Published July 16. 2013 4:00AM
Because of the reckless actions of George Zimmerman, 17-year-old Trayvon Martin died, fatally shot by Mr. Zimmerman on Feb. 26, 2012. The teenager was doing nothing illegal when Mr. Zimmerman decided to track him - in the process ignoring a police dispatcher's instructions "we don't need you to do that" - and the teen was unarmed.
Had Mr. Zimmerman not crossed the line from neighborhood watch volunteer to armed vigilante, had he followed the dispatcher's instructions and allowed police in Sanford to handle the matter, Trayvon Martin would almost certainly still be alive. Given those facts, it is terribly unfair that Mr. Zimmerman should walk from a Florida courtroom acquitted of any criminal wrongdoing by the six-person jury.
But criminal trials do not always produce "fair" outcomes. Results often have more to do with the skill of the lawyers, the strength of witnesses and the niceties of the law than they do with probity. In the end the prosecution was unable to make a convincing criminal case out of Mr. Zimmerman's actions and their tragic results.
It took six weeks, and intense public pressure in the form of nationwide demonstrations and critical editorial commentary, before the special prosecutor named to the case, Angela B. Corey, announced the filing of the charge of second-degree murder against Mr. Zimmerman for fatally shooting Mr. Martin in the chest.
If the initial decision by police and a prosecutor not to charge Mr. Zimmerman with anything was derelict, the murder charge was arguably an overreach. It required the prosecution to prove Mr. Zimmerman acted with evil intent, hatred or spite. The evidence at trial did not indicate that, instead presenting the defendant as a misguided, self-styled avenger who, convinced the hoodie-wearing teen must have done something, was intent on not letting him "get away."
As the trial neared its end, the judge allowed jurors to also consider a lesser charge of manslaughter - unlawful killing without malicious aforethought - but in the opinion of the jury the prosecution fell short proving even that.
In the end the state could not meet its high burden of proving criminal intent beyond a reasonable doubt. The accounts of who began the fight after Mr. Zimmerman and Mr. Martin confronted one another, of who had the upper hand in the confrontation and who shouted what, were muddled and contradictory.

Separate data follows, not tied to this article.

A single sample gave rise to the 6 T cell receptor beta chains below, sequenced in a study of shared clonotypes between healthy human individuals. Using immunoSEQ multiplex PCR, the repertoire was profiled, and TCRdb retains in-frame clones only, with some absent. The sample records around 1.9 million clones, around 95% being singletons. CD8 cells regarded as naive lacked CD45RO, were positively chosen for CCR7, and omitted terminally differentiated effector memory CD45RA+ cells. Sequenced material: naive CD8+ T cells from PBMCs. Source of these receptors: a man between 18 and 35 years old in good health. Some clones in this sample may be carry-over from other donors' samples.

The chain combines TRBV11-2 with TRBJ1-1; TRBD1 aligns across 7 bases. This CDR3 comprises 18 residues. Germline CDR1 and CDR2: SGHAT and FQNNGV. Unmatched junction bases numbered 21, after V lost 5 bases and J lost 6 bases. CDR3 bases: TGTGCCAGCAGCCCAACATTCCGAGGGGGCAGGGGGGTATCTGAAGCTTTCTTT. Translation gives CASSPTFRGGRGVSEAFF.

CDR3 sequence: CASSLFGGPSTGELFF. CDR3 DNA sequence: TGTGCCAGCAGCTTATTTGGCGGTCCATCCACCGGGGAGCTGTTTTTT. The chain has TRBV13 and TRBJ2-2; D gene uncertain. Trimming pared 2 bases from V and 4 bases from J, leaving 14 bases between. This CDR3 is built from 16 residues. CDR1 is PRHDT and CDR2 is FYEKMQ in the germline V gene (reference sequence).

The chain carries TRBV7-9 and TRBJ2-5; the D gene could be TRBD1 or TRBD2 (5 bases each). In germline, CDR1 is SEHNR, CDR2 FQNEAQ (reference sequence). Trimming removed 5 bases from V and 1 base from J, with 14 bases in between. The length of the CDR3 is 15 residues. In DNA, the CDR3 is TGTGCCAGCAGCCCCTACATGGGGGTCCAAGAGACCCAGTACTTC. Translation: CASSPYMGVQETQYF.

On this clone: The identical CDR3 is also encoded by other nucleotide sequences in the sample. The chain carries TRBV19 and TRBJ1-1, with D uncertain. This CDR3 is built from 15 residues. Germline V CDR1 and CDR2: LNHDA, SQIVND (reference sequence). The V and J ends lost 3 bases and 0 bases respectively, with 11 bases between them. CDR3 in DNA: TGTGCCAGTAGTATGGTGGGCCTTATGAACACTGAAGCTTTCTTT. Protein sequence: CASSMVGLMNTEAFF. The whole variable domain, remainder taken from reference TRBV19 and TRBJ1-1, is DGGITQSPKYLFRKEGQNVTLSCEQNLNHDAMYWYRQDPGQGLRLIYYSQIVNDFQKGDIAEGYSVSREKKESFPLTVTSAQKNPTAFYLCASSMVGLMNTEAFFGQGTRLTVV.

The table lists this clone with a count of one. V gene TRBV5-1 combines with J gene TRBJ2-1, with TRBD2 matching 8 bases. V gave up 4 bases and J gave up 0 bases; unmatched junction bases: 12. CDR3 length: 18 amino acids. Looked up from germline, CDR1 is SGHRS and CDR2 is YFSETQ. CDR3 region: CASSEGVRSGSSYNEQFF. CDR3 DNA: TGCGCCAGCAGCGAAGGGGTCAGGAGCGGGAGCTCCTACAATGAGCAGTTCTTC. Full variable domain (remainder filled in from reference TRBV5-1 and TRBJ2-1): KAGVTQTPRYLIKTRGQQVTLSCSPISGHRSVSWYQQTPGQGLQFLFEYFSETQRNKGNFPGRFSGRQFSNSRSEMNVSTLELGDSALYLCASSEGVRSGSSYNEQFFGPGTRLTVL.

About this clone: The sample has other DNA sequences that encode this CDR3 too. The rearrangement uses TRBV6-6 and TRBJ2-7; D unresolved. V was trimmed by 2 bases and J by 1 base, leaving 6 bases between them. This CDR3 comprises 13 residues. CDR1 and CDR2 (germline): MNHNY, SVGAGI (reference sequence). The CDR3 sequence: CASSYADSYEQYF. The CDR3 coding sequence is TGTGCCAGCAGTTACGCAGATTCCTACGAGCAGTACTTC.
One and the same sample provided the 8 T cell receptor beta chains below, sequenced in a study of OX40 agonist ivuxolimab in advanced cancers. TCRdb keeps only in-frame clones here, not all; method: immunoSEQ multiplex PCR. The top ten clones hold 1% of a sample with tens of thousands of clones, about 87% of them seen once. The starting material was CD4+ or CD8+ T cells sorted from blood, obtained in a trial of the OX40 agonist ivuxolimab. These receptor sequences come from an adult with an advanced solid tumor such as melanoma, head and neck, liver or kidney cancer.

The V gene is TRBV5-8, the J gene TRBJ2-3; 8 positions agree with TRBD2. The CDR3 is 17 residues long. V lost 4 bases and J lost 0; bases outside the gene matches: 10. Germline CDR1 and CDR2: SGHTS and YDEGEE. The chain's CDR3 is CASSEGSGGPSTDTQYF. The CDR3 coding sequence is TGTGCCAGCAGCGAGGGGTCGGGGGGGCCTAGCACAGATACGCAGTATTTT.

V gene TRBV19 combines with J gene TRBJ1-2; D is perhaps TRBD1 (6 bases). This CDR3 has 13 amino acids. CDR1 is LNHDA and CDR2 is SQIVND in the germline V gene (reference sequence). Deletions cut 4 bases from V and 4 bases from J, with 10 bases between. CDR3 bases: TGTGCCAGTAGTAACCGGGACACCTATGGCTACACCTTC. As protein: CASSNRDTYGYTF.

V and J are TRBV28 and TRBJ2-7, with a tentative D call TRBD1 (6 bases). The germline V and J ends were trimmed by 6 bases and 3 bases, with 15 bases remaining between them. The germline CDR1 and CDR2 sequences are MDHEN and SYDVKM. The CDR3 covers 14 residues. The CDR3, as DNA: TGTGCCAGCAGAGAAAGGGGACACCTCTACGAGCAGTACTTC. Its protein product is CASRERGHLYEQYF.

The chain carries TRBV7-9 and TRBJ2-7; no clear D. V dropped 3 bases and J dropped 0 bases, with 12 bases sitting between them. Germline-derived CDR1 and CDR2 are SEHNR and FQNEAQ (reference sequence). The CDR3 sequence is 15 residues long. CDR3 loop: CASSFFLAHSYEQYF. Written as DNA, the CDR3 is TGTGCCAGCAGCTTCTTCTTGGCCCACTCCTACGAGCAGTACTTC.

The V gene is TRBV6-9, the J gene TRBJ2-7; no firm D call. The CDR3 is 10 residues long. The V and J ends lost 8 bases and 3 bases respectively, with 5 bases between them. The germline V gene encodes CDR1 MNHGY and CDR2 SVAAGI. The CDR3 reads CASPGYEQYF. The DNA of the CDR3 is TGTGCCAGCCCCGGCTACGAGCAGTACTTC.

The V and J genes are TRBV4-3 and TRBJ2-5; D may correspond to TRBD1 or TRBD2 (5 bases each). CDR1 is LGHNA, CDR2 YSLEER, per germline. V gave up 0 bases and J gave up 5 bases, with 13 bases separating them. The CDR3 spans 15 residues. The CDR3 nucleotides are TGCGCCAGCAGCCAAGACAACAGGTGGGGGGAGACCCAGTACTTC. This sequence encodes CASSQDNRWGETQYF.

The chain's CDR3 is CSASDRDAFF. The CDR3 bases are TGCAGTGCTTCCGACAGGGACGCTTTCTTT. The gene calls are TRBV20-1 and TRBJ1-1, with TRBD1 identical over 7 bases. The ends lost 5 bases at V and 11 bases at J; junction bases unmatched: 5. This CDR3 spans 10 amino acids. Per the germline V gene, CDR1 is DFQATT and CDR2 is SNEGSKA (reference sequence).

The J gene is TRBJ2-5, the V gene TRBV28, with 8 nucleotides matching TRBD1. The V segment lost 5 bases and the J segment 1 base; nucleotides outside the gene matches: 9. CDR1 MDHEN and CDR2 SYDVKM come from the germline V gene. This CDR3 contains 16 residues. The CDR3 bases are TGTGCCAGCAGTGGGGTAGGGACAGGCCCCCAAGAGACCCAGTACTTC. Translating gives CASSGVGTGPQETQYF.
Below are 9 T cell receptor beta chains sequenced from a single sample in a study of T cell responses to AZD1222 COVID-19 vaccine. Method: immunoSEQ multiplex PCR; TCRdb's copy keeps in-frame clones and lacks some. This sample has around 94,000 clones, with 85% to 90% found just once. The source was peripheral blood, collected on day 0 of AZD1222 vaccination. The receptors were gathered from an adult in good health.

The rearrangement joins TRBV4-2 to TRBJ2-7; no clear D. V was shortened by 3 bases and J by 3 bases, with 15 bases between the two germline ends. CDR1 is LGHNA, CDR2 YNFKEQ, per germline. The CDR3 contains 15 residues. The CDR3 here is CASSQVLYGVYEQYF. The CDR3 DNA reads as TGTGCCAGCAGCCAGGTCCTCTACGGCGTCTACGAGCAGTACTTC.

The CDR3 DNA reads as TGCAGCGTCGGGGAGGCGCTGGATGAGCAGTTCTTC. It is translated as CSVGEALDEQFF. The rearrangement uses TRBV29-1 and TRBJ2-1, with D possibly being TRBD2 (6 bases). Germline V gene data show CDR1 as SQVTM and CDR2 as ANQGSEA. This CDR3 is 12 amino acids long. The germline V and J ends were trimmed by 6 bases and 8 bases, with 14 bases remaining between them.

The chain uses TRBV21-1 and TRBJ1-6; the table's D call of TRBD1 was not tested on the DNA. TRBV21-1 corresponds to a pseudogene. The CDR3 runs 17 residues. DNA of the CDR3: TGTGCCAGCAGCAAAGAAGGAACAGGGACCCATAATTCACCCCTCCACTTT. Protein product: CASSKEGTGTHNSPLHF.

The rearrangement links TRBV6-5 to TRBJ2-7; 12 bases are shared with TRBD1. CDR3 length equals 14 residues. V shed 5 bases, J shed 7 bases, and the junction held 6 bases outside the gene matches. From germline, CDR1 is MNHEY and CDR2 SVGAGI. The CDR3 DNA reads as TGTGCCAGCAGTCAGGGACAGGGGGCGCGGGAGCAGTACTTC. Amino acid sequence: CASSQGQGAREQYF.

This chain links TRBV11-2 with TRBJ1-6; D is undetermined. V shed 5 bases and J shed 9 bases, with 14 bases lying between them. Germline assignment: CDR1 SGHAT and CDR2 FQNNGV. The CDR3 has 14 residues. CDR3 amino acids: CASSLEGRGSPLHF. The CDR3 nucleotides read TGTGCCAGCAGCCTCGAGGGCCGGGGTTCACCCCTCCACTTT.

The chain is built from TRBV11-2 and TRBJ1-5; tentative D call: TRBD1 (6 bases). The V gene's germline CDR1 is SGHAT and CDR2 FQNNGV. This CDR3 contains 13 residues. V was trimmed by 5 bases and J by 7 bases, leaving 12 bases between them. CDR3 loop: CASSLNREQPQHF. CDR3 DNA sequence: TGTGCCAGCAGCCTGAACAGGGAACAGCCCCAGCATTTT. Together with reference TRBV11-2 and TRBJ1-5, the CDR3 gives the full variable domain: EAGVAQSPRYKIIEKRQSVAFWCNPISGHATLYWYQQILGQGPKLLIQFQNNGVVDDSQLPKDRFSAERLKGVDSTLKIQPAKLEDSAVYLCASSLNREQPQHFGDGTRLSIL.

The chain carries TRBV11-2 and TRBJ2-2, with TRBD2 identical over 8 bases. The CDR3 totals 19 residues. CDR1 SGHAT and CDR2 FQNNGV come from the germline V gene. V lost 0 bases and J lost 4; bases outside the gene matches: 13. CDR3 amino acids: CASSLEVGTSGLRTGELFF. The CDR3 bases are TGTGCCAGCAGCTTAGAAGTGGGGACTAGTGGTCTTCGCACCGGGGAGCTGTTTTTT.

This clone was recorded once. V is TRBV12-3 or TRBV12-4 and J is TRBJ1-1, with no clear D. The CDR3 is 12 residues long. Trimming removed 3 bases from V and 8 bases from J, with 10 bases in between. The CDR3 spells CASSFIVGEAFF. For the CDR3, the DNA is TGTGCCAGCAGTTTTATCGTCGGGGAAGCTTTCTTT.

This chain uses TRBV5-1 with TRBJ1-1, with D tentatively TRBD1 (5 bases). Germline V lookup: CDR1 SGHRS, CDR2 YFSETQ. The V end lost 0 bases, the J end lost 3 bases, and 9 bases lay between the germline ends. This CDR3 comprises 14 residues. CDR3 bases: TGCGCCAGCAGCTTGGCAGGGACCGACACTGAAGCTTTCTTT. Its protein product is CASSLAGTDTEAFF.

A key prosecution witness, medical examiner Dr. Shiping Bao, came across as unsure of his facts and ill prepared. The defense's forensic expert, Dr. Vincent Di Maio, appeared cool, and was confident and concise in his conclusion that the defendant was under attack. On such things do trials often turn.
The jury gave Mr. Zimmerman the benefit of the doubt that he feared for his life when and fired in self-defense.
Interestingly, Florida's controversial "Stand Your Ground" law, which allows people who fear harm not to retreat, was not a factor in the trial. Yet it remains a terrible law, one that encourages vigilantism. Traditional self-defense law, requiring individuals to retreat from a confrontation if at all possible before turning to deadly force, is the far better standard.
It is difficult to say what role race played in these events, yet it is hard to imagine that an armed, young black man, pursuing and fatally shooting an unarmed light-skinned Hispanic adult after a struggle, would walk free.
Federal authorities could pursue a civil-rights criminal prosecution, but proving this was a racially motivated hate crime would be difficult and we would urge prosecutors to proceed cautiously, if at all. The family of Mr. Martin could find some justice in pursuing a civil wrongful death claim.
In the wake of a young man's death came cries of injustice from across the country. The people got the trial they demanded, a trial that was appropriate. No one can demand an outcome.